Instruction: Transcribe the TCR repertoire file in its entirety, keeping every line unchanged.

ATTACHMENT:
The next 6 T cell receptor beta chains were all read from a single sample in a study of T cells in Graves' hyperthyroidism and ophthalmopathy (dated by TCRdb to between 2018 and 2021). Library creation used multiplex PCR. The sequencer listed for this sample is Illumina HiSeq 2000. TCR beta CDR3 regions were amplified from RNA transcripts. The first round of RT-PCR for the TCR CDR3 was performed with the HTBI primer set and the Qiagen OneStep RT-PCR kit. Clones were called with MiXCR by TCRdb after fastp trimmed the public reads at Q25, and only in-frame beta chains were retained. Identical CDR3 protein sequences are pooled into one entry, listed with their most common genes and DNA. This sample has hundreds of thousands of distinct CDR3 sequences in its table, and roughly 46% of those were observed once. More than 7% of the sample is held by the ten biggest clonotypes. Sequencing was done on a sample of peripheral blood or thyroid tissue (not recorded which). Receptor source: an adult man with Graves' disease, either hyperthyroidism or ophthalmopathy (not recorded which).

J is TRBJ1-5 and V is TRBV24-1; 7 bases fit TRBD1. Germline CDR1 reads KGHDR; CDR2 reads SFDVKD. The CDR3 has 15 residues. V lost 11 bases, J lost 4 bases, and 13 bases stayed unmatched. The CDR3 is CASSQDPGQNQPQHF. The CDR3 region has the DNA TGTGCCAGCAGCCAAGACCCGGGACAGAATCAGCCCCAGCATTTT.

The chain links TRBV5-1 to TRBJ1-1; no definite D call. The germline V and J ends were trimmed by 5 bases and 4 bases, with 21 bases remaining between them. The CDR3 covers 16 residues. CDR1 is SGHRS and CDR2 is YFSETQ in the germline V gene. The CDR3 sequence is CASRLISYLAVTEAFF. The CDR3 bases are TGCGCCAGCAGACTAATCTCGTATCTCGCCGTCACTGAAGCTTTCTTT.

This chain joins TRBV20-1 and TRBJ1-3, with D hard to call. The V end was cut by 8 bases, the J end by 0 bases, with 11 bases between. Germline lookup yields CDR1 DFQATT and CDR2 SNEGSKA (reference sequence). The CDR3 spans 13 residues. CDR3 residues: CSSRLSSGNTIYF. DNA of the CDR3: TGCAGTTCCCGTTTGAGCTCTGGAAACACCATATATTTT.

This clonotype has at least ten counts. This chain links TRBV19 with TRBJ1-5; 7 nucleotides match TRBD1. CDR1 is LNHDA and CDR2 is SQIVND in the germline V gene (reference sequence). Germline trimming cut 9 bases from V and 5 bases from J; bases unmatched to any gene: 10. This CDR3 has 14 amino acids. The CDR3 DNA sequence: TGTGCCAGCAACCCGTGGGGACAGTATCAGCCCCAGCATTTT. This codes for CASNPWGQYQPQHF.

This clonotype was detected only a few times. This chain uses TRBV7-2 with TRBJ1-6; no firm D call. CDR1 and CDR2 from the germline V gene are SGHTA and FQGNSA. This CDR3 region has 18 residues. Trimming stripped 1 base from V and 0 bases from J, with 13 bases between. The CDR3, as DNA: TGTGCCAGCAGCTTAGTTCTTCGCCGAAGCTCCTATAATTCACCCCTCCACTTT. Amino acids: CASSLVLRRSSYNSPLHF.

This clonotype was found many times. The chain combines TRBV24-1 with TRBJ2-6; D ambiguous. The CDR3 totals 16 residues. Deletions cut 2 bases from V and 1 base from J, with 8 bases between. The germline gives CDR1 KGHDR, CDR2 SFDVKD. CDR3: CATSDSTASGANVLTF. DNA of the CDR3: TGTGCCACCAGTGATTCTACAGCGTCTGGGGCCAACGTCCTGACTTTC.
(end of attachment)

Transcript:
The next 6 T cell receptor beta chains were all read from a single sample in a study of T cells in Graves' hyperthyroidism and ophthalmopathy (dated by TCRdb to between 2018 and 2021). Library creation used multiplex PCR. The sequencer listed for this sample is Illumina HiSeq 2000. TCR beta CDR3 regions were amplified from RNA transcripts. The first round of RT-PCR for the TCR CDR3 was performed with the HTBI primer set and the Qiagen OneStep RT-PCR kit. Clones were called with MiXCR by TCRdb after fastp trimmed the public reads at Q25, and only in-frame beta chains were retained. Identical CDR3 protein sequences are pooled into one entry, listed with their most common genes and DNA. This sample has hundreds of thousands of distinct CDR3 sequences in its table, and roughly 46% of those were observed once. More than 7% of the sample is held by the ten biggest clonotypes. Sequencing was done on a sample of peripheral blood or thyroid tissue (not recorded which). Receptor source: an adult man with Graves' disease, either hyperthyroidism or ophthalmopathy (not recorded which).

J is TRBJ1-5 and V is TRBV24-1; 7 bases fit TRBD1. Germline CDR1 reads KGHDR; CDR2 reads SFDVKD. The CDR3 has 15 residues. V lost 11 bases, J lost 4 bases, and 13 bases stayed unmatched. The CDR3 is CASSQDPGQNQPQHF. The CDR3 region has the DNA TGTGCCAGCAGCCAAGACCCGGGACAGAATCAGCCCCAGCATTTT.

The chain links TRBV5-1 to TRBJ1-1; no definite D call. The germline V and J ends were trimmed by 5 bases and 4 bases, with 21 bases remaining between them. The CDR3 covers 16 residues. CDR1 is SGHRS and CDR2 is YFSETQ in the germline V gene. The CDR3 sequence is CASRLISYLAVTEAFF. The CDR3 bases are TGCGCCAGCAGACTAATCTCGTATCTCGCCGTCACTGAAGCTTTCTTT.

This chain joins TRBV20-1 and TRBJ1-3, with D hard to call. The V end was cut by 8 bases, the J end by 0 bases, with 11 bases between. Germline lookup yields CDR1 DFQATT and CDR2 SNEGSKA (reference sequence). The CDR3 spans 13 residues. CDR3 residues: CSSRLSSGNTIYF. DNA of the CDR3: TGCAGTTCCCGTTTGAGCTCTGGAAACACCATATATTTT.

This clonotype has at least ten counts. This chain links TRBV19 with TRBJ1-5; 7 nucleotides match TRBD1. CDR1 is LNHDA and CDR2 is SQIVND in the germline V gene (reference sequence). Germline trimming cut 9 bases from V and 5 bases from J; bases unmatched to any gene: 10. This CDR3 has 14 amino acids. The CDR3 DNA sequence: TGTGCCAGCAACCCGTGGGGACAGTATCAGCCCCAGCATTTT. This codes for CASNPWGQYQPQHF.

This clonotype was detected only a few times. This chain uses TRBV7-2 with TRBJ1-6; no firm D call. CDR1 and CDR2 from the germline V gene are SGHTA and FQGNSA. This CDR3 region has 18 residues. Trimming stripped 1 base from V and 0 bases from J, with 13 bases between. The CDR3, as DNA: TGTGCCAGCAGCTTAGTTCTTCGCCGAAGCTCCTATAATTCACCCCTCCACTTT. Amino acids: CASSLVLRRSSYNSPLHF.

This clonotype was found many times. The chain combines TRBV24-1 with TRBJ2-6; D ambiguous. The CDR3 totals 16 residues. Deletions cut 2 bases from V and 1 base from J, with 8 bases between. The germline gives CDR1 KGHDR, CDR2 SFDVKD. CDR3: CATSDSTASGANVLTF. DNA of the CDR3: TGTGCCACCAGTGATTCTACAGCGTCTGGGGCCAACGTCCTGACTTTC.